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Body Composition, Resting Metabolic Rate and Dietary Habits of Lean and Non-lean Female Athletes

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Title: Body Composition, Resting Metabolic Rate and Dietary Habits of Lean and Non-lean Female Athletes
Creators: Watson, Sarah
Advisor: Buell, Jackie
Issue Date: 2009-06
Abstract: Athletes often desire to change body composition to enhance sport performance, and often practice chronic energy restriction to attain this change. This may change their energy needs. The aim of this study was to better understand the resting energy needs of female collegiate athletes by grouping sports into lean and nonlean categories and to evaluate accuracy of REE clinical equations in athletes. Measures of body composition using the BodPod and resting metabolic rate (RMR) using ReeVue indirect calorimetry were taken, and athletes took an online survey which included the EDE-Q, MBSRQ, tendency to diet scale, and physical activity and menstrual screening. Athletes (n=17) from Ohio State University’s varsity women’s swimming, synchronized swimming, soccer and ice hockey teams participated. No relationship was identified when comparing lean and nonlean sport dieting behaviors, RMR, and percent body fat. When all data were evaluated together, RMR correlated inversely with restrictive eating, and an inverse trend existed between RMR and EDE-Shape Concern. When evaluating the validity of traditional REE predictive equations, the differences between measured RMR and the Cunningham equation’s estimate were not statistically different than zero, and the Owen equation correlates most strongly with measured RMR. The study was greatly limited by the number of participants and time constraints; however some significant results and trends were noted. A study with better athlete participation and a larger variety of sports would likely provide stronger data.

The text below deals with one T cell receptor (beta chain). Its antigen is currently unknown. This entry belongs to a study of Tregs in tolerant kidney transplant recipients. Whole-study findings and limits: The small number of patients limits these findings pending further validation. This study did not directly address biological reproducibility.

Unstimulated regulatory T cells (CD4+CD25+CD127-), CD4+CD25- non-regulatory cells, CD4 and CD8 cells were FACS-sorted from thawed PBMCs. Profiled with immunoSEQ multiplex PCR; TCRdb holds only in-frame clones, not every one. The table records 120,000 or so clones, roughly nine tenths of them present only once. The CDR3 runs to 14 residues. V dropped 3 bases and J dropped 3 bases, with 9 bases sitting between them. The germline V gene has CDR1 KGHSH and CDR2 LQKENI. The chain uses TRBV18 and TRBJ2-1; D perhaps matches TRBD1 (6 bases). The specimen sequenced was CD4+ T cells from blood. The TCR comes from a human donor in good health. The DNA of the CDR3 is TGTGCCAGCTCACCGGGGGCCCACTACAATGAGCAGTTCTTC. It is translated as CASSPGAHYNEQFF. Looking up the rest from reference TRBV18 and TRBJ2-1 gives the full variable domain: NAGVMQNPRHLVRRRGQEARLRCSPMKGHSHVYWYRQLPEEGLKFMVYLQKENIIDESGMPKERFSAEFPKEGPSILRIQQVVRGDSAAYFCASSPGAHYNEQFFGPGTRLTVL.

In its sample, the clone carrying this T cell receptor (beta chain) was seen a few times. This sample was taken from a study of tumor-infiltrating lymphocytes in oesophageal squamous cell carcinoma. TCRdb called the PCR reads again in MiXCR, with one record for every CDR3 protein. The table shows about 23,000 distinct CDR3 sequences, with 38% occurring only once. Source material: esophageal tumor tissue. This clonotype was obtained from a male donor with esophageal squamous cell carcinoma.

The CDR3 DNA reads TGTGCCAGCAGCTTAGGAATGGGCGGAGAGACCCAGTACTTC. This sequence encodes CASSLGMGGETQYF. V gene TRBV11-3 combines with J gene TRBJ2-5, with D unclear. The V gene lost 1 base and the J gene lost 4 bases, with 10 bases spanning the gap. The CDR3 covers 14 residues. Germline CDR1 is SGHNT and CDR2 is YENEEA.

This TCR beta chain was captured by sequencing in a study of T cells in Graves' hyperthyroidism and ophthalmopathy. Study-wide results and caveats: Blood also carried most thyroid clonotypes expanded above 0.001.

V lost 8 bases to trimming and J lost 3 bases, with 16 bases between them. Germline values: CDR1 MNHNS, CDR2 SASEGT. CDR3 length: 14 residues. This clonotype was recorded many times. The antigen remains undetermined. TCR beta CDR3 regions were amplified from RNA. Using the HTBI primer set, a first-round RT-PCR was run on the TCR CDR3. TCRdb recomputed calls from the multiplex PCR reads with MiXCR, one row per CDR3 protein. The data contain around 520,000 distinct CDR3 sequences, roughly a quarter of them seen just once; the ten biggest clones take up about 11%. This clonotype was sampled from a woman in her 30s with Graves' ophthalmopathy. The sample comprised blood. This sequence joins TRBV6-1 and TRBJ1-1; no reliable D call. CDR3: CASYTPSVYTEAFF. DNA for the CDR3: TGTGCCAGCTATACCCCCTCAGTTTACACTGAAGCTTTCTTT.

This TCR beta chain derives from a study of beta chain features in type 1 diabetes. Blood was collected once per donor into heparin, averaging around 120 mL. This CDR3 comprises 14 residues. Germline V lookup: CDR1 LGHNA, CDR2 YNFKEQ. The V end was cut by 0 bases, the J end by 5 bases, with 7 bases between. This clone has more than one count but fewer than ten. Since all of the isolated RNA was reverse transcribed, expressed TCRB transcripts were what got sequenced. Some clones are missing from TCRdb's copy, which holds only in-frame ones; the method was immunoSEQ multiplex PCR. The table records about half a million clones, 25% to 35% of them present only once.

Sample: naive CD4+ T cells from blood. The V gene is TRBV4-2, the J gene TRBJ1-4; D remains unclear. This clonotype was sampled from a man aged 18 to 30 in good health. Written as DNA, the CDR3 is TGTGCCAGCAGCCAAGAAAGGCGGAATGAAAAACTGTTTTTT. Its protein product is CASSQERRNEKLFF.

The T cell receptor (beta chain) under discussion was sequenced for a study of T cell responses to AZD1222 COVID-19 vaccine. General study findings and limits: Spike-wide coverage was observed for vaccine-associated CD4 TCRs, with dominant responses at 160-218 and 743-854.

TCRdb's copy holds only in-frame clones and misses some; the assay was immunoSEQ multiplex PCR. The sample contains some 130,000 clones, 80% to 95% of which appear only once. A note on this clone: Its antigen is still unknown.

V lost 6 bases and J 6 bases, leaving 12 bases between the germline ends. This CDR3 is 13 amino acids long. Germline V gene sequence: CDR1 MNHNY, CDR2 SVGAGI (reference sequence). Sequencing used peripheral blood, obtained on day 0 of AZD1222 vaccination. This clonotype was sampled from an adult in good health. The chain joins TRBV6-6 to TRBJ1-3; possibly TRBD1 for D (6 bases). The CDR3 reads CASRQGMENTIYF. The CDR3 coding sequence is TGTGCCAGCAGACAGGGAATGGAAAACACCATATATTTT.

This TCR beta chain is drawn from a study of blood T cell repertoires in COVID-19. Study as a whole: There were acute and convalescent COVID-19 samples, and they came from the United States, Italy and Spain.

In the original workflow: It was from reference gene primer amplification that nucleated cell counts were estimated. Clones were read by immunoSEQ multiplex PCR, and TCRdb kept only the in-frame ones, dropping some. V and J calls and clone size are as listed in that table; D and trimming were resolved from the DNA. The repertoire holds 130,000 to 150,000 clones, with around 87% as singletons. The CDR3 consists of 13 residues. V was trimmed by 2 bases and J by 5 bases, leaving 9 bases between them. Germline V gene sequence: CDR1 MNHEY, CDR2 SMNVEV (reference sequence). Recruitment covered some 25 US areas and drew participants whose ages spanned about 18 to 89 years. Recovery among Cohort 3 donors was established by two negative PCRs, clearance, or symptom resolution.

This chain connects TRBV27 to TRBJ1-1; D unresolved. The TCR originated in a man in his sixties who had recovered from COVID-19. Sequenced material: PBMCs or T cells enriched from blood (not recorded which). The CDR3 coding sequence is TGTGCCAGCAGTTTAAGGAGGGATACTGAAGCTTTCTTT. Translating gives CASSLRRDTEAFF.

Embargo: No embargo
Series/Report no.: The Ohio State University. Department of Human Nutrition Honors Theses; 2009
Keywords: body composition
resting metabolic rate
nutrition
athlete
Sponsors: Howell Undergraduate Student Research in Human Nutrition Award
URI: http://hdl.handle.net/1811/37252
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